Our next president may well owe the office to arrogant billionaires or be one himself. Meanwhile, The New York Times reports that fewer than 400 families account for nearly half the $388-million already invested in that election still more than a year away.
Did America shed blood to be rid of monarchy only to have it come to this?
And yet the vast moral and political corruption unleashed by the U.S. Supreme Court’s confusion of free spending with free speech is only one of four ways in which government of the people, for the people and by the people has gone off the track.
- Voting districts in nearly every state are drawn by the party in power to control the outcomes.
- The elections themselves are monopolized by two increasingly polarized political parties, excluding the increasing numbers of citizens who want nothing to do with either of them.
- The elections, whether primary or general, can be won with much less than majorities by unpopular candidates who would not be the second choices of most voters.
Florida is powerless to control the money. That will take a constitutional amendment or the election of a president who would insist that his or her Supreme Court nominees agree that the Buckley and Citizens United cases were wrongly decided.
Florida has made inroads on the gerrymandering through the adoption of the Fair Districts initiatives five years ago and the state Supreme Court’s willingness to enforce them. But that fortunate condition is imperiled by the next four court appointments, which will be controlled by Rick Scott‘s nominating commission. Time is running very short for people who believe in judicial independence to do something about that.
The “All Voters Vote” initiative petitions now circulating would break the shared monopoly of the Republicans and Democrats by allowing everyone to vote in an open primary that could nominate two candidates of the same party — or of no party — for state offices and Congress. That’s good for the growing number of voters who claim no party — presently 27 percent — or who identify with the Greens and other minor parties.
To that extent, it would be a significant improvement for everyone. Jim Smith, the former Florida secretary of state and a supporter of the initiative, acknowledges that it hasn’t done much to change the lineup of elected officials in Louisiana and California, the other two open-primary states.
He is right, however, in saying that it has “changed the conversation — and it’s a conversation that a broader spectrum of voters want to hear candidates talk about.”
Republican candidates in districts with sizable Democratic minorities would have to think twice about toeing the Tea Party line. Democratic candidates in safely blue districts would need to court Republican votes for the first time.
But “Top Two” is still vulnerable to the winner-take-all weakness.
In 1991, a 12-candidate field in Louisiana’s open primary left voters with a dismal runoff choice: former Gov. Edwin Edwards, whose corruption was flagrant, or David Duke, a former Ku Klux Klan grand wizard and an avowed Nazi. There were bumper stickers saying, “Elect the crook — it’s important,” and so the voters did. Edwards went to federal prison in 2002.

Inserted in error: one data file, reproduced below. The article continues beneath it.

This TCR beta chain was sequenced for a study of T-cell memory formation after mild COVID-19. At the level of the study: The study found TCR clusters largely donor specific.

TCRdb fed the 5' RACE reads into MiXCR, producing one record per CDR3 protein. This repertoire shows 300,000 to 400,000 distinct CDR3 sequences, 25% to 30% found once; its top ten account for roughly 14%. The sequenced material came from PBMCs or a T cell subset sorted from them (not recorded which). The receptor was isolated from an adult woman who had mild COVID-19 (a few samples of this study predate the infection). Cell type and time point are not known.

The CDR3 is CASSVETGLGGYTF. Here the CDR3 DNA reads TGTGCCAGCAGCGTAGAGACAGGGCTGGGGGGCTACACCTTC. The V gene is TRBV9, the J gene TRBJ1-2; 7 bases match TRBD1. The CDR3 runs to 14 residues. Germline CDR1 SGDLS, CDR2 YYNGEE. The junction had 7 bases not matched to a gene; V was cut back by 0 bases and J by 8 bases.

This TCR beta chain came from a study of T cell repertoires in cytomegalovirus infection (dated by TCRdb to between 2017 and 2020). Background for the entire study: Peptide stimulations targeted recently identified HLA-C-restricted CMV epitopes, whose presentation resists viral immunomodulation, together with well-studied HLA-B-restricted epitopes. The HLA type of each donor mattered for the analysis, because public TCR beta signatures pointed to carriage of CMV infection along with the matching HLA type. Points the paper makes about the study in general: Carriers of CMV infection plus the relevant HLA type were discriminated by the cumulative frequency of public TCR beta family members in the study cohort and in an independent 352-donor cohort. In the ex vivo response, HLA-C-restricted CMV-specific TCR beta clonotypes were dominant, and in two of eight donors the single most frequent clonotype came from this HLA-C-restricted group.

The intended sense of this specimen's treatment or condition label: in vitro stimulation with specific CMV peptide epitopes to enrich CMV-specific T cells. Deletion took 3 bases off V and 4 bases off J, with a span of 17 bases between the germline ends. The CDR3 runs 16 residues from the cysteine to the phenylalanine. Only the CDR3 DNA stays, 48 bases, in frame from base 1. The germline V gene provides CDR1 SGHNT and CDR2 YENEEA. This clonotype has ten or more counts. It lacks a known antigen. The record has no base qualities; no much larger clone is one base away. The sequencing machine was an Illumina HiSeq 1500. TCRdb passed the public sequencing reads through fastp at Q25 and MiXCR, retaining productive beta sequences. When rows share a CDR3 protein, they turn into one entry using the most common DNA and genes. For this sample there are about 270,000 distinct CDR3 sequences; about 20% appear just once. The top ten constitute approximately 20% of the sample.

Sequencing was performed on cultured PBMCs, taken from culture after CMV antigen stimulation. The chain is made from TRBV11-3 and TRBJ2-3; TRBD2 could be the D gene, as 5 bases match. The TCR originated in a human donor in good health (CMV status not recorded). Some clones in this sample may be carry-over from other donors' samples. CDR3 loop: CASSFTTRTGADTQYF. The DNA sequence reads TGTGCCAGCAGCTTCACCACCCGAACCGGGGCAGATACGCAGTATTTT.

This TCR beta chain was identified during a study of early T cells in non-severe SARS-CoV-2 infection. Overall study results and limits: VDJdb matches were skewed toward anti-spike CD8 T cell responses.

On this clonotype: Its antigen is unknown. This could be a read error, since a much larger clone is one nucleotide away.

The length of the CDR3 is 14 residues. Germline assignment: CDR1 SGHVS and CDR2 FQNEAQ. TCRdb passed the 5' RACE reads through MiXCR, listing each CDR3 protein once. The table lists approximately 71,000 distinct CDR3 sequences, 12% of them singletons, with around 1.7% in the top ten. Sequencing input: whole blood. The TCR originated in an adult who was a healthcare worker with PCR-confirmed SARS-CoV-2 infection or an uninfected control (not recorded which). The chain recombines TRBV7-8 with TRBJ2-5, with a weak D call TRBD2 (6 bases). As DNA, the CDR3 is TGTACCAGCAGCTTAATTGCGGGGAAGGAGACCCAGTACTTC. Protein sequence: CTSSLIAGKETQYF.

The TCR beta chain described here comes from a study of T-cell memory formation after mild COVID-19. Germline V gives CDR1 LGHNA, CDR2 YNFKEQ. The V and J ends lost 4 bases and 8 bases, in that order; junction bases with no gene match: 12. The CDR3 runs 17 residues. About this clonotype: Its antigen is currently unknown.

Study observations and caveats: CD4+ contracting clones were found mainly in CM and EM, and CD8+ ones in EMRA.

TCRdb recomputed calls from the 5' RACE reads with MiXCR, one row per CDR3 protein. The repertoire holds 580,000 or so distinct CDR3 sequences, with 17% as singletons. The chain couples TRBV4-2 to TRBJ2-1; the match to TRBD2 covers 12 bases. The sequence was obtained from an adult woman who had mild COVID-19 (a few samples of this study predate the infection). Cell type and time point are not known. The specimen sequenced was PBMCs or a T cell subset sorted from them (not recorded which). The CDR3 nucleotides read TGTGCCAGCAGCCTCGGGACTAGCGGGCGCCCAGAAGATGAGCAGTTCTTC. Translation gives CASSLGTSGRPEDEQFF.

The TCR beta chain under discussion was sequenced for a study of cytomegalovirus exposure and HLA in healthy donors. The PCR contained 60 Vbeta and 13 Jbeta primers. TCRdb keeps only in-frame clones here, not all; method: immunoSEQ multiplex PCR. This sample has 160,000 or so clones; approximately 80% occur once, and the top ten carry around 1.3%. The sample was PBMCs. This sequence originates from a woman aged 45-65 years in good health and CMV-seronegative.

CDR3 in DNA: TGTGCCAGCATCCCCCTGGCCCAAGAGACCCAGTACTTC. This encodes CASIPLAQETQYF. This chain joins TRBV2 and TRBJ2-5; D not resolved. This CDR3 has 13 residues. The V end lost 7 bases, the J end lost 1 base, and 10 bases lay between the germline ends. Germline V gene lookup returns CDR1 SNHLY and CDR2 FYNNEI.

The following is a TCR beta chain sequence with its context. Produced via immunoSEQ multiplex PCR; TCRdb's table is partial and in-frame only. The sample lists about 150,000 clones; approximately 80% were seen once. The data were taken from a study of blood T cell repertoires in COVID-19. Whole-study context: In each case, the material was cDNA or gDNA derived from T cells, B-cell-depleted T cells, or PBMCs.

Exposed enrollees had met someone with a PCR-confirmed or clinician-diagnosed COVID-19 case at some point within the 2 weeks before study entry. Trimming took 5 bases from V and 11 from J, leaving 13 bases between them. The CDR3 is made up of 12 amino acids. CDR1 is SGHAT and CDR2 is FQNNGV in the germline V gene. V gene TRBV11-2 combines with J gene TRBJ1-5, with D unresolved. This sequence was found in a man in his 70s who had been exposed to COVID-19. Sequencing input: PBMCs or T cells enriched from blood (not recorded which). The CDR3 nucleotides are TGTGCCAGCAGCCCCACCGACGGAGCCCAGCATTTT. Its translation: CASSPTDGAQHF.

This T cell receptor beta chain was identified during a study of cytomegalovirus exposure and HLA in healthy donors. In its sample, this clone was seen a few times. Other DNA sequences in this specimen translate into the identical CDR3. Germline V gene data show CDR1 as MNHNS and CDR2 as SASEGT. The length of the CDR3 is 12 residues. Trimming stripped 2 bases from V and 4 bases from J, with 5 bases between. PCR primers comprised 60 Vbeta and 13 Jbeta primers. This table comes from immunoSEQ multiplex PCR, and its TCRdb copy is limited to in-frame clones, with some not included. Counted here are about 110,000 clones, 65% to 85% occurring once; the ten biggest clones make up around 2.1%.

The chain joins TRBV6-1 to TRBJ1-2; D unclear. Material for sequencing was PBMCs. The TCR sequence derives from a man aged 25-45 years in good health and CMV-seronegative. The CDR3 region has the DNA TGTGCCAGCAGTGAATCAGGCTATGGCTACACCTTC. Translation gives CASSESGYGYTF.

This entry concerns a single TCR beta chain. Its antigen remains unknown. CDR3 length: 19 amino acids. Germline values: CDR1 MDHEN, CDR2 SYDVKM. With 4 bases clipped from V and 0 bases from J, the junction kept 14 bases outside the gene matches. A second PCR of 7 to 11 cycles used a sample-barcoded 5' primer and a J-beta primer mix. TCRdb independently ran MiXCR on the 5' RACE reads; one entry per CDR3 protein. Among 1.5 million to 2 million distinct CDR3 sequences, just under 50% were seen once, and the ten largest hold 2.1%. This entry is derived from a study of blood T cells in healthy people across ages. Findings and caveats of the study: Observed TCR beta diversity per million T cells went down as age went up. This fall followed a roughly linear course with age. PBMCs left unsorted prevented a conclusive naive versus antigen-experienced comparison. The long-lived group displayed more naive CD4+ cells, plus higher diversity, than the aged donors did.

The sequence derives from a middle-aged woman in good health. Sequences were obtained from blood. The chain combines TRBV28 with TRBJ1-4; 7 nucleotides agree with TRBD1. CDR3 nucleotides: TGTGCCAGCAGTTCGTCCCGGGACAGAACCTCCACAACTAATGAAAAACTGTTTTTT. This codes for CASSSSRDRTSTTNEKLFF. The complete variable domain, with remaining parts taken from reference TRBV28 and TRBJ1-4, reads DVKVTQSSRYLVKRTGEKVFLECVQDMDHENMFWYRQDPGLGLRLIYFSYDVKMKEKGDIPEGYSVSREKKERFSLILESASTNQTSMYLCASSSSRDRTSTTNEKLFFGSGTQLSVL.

That same year, 16 candidates sought the French presidency. Nearly everyone assumed there would be a runoff between a conservative, Jacques Chirac, whose ethics were as suspect as Edwards’, and the prime minister, Socialist Lionel Jospin.
Chirac ran first, as expected, with 19.8 percent of the vote. But Jospin was edged out of the running by Jean Marie le Pen of the far right National Front, an ultranationalist party. Although nearly two-thirds of the voters had preferred other candidates, their final options were, as in Louisiana, between two obviously unappealing politicians: a suspected crook and a presumed fascist. (Chirac won.)
There’s a way to avoid such dismal outcomes. It’s called ranked-choice voting, a task that computer science makes simple.
To see how simple — and have some fun — go to this website: www.fairvote.org. There are links on the page to exercises where you can cast rank-ordered votes for political parties and for the Republican and Democratic presidential candidates.
Here’s how the presidential game played out for me and for other participants on Monday.
There were 15 more rounds, all conducted instantly by computer. Marco Rubio fell out in the 12th and Jeb Bush in the 13th. In the 16th and last round, Trump finally gave way to Rand Paul, who won the nomination with 51.28 percent support.
Bernie Sanders led the Democrats with 46 percent. Hillary Clinton ran third, trailing Joe Biden, who isn’t an announced candidate. Martin O’Malley ran last, with 6 percent, and the second choices of his supporters were counted. Clinton was gone in the fourth round. In the sixth and final, Sanders’s support increased to 51.9 percent and he became the nominee.
These results are hardly scientific and not necessarily predictive. The samples were small and self-selected. Anyone could vote in either race, and the biases were obviously liberal.
But they’re interesting nonetheless. The two “nominees,” Paul and Sanders, project more authenticity than nearly all the others. As for Trump, he piled up more second-choice votes than everyone except Paul. If the Republican Party of Florida still insists on a March 15 winner-take-all primary, which will be well after many of the trailing and financially poorer candidates have dropped out, Trump could easily win it all.
Martin Dyckman is a retired associate editor of the St. Petersburg Times. He lives in Western North Carolina.